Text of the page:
Corn traders seemed square positions before the weekend. Corn followed wheat higher again Thursday night despite good growing conditions across the Midwest. That may partially explain the Friday morning yellow grain reversal. Widespread position squaring before the weekend, as well as technical selling, probably played roles in the slide. July corn futures declined 2.5 cents to $3.655/bushel at Friday’s close, while December dipped 2.0 to $3.8275.

The soy complex proved generally weak Friday. Soybean futures rallied in concert with the grain markets overnight, but bulls couldn’t sustain the advance. Talk that Monday’s weekly Crop Progress report will reflect a torrid planting pace seemed to weigh on prices, with traders seemingly ignoring an impressive NOPA Crush result. July soybean futures closed down 3.75 cents to $9.5325/bushel Friday, while July soyoil sank 0.27 cents to 33.07 cents/pound, but July meal rose $1.1 to $303.3/ton.

The wheat markets sagged as Friday passed. The current storm pattern implies excessive rainfall may dominate the Winter Wheat Belt in the short-term, while the emerging El Nino threatens forthcoming Australian production. Thursday’s upsurge reflected those concerns, but bulls proved unable to sustain a bullish follow-through Friday morning. We suspect traders were more interested in squaring positions than in pushing for bigger gains before the weekend. July CBOT wheat futures fell 3.25 cents to $5.11/bushel in late Friday action, while July KC wheat slid 1.5 cents to $5.4175/bushel, and July MWE wheat lost 5.25 to $5.61.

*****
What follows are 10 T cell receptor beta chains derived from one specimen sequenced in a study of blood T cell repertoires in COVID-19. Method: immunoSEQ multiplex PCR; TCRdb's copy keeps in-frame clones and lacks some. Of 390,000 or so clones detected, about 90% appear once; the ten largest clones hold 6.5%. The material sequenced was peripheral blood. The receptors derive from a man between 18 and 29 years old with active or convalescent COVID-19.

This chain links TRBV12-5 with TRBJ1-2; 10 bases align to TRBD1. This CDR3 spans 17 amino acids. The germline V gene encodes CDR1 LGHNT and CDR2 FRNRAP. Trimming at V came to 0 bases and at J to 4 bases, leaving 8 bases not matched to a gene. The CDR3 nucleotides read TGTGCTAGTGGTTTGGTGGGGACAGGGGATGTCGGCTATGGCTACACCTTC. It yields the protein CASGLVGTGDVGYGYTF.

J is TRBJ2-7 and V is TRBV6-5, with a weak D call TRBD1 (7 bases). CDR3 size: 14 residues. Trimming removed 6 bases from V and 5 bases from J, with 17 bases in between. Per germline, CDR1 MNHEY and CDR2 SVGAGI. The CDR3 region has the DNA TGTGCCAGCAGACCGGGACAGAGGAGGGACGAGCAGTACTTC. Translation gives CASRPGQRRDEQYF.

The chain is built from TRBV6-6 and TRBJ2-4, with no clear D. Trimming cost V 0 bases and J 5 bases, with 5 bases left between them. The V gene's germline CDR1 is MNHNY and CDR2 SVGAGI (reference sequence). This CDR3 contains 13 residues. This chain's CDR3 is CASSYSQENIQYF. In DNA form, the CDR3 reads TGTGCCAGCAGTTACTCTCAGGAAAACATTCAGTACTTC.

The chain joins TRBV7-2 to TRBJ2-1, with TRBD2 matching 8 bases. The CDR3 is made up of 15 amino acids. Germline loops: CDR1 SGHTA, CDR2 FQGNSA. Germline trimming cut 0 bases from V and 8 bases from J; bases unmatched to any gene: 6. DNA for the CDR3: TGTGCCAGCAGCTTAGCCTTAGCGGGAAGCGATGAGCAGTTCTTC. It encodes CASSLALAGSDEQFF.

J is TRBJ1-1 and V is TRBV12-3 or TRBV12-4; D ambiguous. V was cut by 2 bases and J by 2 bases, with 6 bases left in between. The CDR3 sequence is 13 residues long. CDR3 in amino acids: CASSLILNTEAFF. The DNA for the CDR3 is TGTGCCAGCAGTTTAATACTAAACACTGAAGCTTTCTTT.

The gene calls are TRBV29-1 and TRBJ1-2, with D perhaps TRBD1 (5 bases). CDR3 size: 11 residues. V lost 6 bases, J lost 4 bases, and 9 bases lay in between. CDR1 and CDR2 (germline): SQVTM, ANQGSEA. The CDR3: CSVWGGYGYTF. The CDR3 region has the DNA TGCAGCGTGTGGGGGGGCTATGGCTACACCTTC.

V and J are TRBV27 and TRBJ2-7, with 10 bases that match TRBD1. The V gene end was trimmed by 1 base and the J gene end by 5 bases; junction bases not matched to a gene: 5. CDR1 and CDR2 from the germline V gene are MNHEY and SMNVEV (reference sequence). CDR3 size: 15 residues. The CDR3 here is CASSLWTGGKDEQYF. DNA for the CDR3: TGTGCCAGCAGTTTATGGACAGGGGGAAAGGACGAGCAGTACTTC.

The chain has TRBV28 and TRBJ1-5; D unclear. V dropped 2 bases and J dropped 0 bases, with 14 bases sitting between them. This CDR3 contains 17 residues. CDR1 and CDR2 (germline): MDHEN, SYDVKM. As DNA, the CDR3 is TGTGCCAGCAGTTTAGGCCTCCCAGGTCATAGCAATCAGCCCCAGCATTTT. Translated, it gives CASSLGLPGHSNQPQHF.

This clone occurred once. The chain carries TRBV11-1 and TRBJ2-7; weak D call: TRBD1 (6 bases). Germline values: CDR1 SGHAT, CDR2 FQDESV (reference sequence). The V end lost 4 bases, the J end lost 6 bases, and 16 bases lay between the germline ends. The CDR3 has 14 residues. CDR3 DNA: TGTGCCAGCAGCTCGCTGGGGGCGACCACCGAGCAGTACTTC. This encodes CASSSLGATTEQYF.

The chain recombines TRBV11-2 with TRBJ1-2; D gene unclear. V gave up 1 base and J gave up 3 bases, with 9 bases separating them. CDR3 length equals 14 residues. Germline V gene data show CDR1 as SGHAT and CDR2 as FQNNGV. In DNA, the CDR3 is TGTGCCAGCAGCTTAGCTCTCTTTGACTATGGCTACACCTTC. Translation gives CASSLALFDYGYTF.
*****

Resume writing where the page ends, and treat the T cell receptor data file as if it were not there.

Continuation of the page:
Packer moves seemed to spark Friday’s CME cattle losses. Beef packers reportedly lowered their bids for country cattle this morning and apparently took significantly less for wholesale beef as well. Talk of those developments apparently triggered active selling upon today’s opening, with CME futures remaining under pressure through the day. June live cattle futures ended Friday having dropped 1.27 cents to 152.52 cents/pound, while August cattle tumbled 1.27 to 150.80. Meanwhile, August feeder cattle futures sank 0.55 cents to 218.40 cents/pound, and November feeders lost 0.75 to 215.55.

Hog futures bounced from midmorning lows. The cash hog and wholesale pork markets have shown signs of weakness in the last few days, with nearby futures proving unable to follow through significantly upon their early-week advance. Thus, today’s early drop wasn’t very surprising, especially after 10-day moving-average support failed. Conversely, bears couldn’t force the nearby June contract under solid support around 82.00 cents, which in turn seemed to trigger the late comeback. June hog futures stumbled 0.60 cents to 83.35 cents/pound at Friday’s CME settlement, while December bounced 0.27 to 69.95.